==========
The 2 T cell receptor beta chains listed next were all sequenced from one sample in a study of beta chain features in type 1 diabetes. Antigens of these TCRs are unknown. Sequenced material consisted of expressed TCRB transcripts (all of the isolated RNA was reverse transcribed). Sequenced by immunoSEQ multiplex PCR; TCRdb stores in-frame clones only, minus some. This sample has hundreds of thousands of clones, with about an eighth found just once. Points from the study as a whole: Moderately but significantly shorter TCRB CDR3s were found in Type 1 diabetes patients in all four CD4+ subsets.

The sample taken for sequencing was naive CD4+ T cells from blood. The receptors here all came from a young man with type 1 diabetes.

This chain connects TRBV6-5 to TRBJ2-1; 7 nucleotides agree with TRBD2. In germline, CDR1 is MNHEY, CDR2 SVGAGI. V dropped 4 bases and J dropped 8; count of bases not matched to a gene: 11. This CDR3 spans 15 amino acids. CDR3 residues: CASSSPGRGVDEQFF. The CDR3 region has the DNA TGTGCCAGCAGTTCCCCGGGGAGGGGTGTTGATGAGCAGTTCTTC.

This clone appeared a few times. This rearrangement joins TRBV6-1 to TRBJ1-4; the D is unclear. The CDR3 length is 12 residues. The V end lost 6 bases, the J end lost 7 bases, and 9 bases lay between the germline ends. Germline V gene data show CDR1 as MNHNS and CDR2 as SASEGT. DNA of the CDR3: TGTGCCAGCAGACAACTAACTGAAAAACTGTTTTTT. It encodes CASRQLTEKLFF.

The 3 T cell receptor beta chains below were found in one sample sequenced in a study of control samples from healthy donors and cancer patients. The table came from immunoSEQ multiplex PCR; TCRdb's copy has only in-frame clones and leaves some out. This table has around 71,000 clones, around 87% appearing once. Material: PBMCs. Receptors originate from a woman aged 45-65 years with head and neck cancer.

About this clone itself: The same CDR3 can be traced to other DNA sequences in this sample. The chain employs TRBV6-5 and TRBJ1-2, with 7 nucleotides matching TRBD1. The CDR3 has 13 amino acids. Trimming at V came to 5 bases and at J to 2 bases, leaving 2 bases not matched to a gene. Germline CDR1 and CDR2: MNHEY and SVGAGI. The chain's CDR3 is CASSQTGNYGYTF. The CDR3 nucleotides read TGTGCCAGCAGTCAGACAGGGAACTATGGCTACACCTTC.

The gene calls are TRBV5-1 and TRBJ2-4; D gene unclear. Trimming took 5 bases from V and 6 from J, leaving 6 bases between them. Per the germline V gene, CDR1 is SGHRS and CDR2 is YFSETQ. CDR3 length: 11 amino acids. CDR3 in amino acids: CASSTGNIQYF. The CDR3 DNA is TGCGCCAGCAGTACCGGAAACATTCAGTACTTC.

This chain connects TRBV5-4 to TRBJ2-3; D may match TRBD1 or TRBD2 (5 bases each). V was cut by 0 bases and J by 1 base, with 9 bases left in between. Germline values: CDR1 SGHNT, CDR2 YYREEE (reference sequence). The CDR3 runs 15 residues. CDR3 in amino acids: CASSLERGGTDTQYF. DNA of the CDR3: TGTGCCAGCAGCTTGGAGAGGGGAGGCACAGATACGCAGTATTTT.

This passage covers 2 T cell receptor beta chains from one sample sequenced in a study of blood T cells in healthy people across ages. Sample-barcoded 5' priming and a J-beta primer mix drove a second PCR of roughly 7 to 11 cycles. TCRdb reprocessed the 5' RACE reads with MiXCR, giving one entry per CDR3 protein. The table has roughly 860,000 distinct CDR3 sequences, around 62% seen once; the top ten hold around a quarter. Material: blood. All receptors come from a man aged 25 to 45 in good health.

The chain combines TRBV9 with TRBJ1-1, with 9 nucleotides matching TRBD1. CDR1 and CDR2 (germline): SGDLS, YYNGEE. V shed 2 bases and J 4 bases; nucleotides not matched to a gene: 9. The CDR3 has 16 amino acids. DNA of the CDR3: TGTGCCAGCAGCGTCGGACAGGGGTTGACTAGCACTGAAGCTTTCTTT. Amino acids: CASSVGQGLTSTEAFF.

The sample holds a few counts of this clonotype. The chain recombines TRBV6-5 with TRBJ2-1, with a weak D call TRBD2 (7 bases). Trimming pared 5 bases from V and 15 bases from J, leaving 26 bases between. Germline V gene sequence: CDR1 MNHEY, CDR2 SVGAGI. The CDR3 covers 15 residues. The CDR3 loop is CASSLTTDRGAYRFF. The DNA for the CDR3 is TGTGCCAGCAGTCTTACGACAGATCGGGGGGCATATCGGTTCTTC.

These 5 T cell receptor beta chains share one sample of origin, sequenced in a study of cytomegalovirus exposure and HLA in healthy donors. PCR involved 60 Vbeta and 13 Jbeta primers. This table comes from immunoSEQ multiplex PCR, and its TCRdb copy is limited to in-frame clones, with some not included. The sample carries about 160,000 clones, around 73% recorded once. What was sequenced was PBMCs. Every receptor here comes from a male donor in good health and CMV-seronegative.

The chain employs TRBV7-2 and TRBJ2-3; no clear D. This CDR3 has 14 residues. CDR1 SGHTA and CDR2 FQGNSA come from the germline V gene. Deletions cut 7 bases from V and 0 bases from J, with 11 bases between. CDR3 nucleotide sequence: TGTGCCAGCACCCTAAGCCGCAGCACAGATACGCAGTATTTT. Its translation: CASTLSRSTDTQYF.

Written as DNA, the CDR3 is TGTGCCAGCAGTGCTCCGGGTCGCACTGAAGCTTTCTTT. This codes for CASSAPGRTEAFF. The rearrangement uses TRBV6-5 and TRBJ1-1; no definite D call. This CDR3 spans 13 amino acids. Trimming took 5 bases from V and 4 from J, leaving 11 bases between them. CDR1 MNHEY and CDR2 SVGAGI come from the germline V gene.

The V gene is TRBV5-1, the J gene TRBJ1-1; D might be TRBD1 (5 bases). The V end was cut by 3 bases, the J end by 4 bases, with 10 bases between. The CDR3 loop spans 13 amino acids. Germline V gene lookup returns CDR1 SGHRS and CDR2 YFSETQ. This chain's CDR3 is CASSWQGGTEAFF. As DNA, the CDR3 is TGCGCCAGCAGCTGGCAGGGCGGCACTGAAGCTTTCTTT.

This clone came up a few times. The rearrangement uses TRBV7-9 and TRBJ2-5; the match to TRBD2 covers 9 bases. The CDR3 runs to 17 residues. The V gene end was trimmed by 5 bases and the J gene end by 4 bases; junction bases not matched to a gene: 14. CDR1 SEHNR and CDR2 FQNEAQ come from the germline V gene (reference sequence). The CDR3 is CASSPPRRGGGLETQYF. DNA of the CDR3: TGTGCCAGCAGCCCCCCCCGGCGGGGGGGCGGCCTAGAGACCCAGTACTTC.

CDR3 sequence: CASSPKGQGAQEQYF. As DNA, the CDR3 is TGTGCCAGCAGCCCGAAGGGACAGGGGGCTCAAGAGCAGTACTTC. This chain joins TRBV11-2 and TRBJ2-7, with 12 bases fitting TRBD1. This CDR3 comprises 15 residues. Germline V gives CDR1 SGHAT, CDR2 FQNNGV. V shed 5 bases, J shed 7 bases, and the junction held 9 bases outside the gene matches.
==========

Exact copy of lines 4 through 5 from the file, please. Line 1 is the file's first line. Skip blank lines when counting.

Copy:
This clone appeared a few times. This rearrangement joins TRBV6-1 to TRBJ1-4; the D is unclear. The CDR3 length is 12 residues. The V end lost 6 bases, the J end lost 7 bases, and 9 bases lay between the germline ends. Germline V gene data show CDR1 as MNHNS and CDR2 as SASEGT. DNA of the CDR3: TGTGCCAGCAGACAACTAACTGAAAAACTGTTTTTT. It encodes CASRQLTEKLFF.

The 3 T cell receptor beta chains below were found in one sample sequenced in a study of control samples from healthy donors and cancer patients. The table came from immunoSEQ multiplex PCR; TCRdb's copy has only in-frame clones and leaves some out. This table has around 71,000 clones, around 87% appearing once. Material: PBMCs. Receptors originate from a woman aged 45-65 years with head and neck cancer.